And what history we have in letters! In my letter box, I have mini-histories of friendships that show they have blossomed over time. Letters of great historical figures give us a glimpse into people’s lives outside of the public’s eyes.

And think of the Bible — several books of the New Testament were originally written as letters, shared across the miles to teach people and build them up in Christ’s love. I love reading the greetings at the beginning of Paul’s letters, like this one, in Philippians 1:1-5:

“Paul and Timothy, slaves of Christ Jesus, to all the holy ones in Christ Jesus who are in Philippi, with the overseers and ministers: grace to you and peace from God our Father and the Lord Jesus Christ. I give thanks to my God at every remembrance of you, praying always with joy in my every prayer for all of you, because of your partnership for the gospel from the first day until now.”

What an incredible letter that is! (And not just the beginning, but the whole book — I love Philippians.) On a larger scale, I’ve heard the Bible referred to as God’s letter to all of us. Truly, what a gift.

Thinking about all the people who have written letters throughout history inspires me to write more — and to write more meaningfully. The intimacy of letters makes them the perfect place to share our hopes and our fears, to provide encouragement for each other, and to remind each other not to give up.

As long as there is a postal service, I will write letters. My friends will send me little pieces of their hearts, and I will write back, sharing mine, because my friends — my friends are dear to me. We are dear to each other. And so we write, “Dear friend . . . ”

When was the last time you wrote a letter – the old-fashioned kind you drop in the mailbox? I challenge you – find some paper and a pen, and write one. Even if you don’t get a reply right away, I guarantee that you’ll brighten someone’s day. 

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7 thoughts on “An envelope full of heart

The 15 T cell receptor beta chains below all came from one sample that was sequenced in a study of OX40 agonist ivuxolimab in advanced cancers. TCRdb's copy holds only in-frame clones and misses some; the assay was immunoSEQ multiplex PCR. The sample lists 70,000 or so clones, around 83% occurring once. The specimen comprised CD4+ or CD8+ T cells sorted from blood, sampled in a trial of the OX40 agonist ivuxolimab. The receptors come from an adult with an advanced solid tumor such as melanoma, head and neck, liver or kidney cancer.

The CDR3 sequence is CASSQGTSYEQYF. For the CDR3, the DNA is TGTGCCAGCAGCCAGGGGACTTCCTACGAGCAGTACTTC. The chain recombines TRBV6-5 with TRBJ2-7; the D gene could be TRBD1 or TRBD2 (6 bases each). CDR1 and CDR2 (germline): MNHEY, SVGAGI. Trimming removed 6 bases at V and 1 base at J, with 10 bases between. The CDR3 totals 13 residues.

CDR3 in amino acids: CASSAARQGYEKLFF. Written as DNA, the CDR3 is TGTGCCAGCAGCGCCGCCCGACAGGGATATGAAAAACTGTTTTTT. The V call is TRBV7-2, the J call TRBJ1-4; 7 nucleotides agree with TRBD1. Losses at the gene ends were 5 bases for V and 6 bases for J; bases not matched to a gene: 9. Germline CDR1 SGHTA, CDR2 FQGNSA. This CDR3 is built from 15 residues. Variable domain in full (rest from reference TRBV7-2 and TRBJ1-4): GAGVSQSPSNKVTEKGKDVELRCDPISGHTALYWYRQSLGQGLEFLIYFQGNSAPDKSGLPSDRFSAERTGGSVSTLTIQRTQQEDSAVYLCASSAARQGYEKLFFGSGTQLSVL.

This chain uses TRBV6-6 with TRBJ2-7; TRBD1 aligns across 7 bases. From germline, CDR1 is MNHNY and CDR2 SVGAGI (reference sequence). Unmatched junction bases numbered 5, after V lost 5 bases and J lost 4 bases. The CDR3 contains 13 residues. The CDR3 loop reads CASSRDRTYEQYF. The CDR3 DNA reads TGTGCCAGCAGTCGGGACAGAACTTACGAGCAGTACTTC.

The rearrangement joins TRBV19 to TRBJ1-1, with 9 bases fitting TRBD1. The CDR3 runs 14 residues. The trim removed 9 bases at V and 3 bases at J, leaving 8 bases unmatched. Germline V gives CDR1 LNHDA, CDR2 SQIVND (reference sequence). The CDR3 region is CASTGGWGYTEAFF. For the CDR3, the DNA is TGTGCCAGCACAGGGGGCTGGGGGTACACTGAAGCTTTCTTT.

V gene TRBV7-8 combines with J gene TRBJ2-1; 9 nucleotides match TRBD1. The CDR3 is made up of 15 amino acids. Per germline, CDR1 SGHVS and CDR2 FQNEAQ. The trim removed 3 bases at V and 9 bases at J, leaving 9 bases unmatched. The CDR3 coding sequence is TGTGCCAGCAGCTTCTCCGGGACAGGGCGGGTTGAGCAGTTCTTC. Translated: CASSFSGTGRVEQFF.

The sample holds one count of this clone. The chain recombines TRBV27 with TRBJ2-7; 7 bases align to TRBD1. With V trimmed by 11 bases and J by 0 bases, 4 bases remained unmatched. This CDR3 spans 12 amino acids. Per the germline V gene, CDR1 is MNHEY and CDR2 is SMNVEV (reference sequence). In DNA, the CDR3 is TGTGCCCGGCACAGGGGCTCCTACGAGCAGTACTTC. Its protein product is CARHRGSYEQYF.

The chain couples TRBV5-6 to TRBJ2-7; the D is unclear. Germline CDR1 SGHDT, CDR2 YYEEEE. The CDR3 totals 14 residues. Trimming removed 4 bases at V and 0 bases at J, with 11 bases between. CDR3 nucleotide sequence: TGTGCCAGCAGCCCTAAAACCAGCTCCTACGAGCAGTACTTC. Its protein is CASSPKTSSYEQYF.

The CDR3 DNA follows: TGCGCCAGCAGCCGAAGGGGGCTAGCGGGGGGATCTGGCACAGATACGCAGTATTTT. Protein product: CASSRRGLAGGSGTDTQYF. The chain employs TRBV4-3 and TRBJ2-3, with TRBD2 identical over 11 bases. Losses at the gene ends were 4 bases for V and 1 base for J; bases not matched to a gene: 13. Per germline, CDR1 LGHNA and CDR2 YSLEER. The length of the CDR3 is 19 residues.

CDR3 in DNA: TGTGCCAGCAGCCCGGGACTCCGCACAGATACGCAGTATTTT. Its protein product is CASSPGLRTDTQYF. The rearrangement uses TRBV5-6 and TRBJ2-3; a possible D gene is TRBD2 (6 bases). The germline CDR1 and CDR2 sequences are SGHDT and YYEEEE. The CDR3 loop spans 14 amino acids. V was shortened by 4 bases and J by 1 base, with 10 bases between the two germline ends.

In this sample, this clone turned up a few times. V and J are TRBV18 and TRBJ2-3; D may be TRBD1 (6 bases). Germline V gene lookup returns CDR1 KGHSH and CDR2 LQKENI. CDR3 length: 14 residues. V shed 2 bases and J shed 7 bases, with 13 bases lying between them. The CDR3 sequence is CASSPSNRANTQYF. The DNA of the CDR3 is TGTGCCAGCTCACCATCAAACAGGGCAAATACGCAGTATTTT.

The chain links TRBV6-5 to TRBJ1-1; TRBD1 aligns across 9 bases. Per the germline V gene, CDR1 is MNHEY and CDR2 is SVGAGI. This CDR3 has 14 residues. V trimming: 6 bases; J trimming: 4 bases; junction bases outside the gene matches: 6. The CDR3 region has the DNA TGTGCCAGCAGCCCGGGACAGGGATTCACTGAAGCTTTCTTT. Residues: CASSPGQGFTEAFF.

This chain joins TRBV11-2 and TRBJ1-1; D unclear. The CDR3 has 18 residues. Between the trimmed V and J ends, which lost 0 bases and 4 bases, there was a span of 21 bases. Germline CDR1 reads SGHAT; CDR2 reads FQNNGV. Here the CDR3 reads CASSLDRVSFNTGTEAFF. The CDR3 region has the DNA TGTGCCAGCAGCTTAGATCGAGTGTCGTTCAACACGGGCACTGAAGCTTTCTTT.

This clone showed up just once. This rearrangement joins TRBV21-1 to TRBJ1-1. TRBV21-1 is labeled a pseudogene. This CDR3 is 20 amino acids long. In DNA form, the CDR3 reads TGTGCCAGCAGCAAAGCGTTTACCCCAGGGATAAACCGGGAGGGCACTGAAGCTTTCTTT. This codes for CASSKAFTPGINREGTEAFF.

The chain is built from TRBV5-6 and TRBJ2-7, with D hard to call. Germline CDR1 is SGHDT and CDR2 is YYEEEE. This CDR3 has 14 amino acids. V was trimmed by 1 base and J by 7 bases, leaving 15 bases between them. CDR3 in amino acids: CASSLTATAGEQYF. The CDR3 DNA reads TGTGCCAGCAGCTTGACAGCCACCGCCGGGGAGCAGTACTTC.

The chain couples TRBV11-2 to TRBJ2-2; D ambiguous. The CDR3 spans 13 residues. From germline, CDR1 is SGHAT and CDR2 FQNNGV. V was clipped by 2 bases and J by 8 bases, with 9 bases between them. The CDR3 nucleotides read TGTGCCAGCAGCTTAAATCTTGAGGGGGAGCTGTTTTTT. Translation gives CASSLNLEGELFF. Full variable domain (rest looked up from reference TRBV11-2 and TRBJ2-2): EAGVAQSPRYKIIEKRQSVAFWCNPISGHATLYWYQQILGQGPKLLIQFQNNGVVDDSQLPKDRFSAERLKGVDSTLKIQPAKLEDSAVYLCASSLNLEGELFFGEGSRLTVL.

1. Karen Harms says:

    Great article. Letter writing is a lost art. I treasure the letter I received from Michael and Derrick while they were at boot camp, things they write but would never say in talking. I love this. I wish I had kept all the letters from friends I received over my lifetime. thanks for this article

  2. Olivia Cordray says:

    Love this. I used to write letters to a few people when I was a kid — mostly my uncle, but I had a couple of international pen pals for several years. Fell out of the habit somehow, probably around the same time I got my first email account. I’ve started up again this year and I don’t know why I ever stopped! And there are more people out there who enjoy writing letters than I would have guessed. Thanks for the post. 🙂

    • Kellie B. Moore says:

      I’m glad to know you’re a fellow letter writer — we’ve got to keep it up! And thanks so much for sharing your experiences — it’s always great to hear other people’s thoughts. 🙂

  3. Laura Padilla says:

    I loved your article. I started writing letters when I was around 8 years old. My best friend from kindergarden moved away, and since long distance calls were so expensivw back then, we only had the -slow, not so efficient- mexican post service. It took to a letter sometimes 3 weeks to reach us. But we wrote. We didn’t see pr talk to each other for nearly 6 years, but thanks to our letter, full pf glitter and kids drawings, we kept together, letting us be great friends even now. I keep those letters as one of my treasures, as well…

    • Kellie B. Moore says:

      What a lovely friendship — thank you for sharing your letter story! I can just picture 8-year-old you putting together a special letter for a friend and sprinkling in glitter as a finishing touch!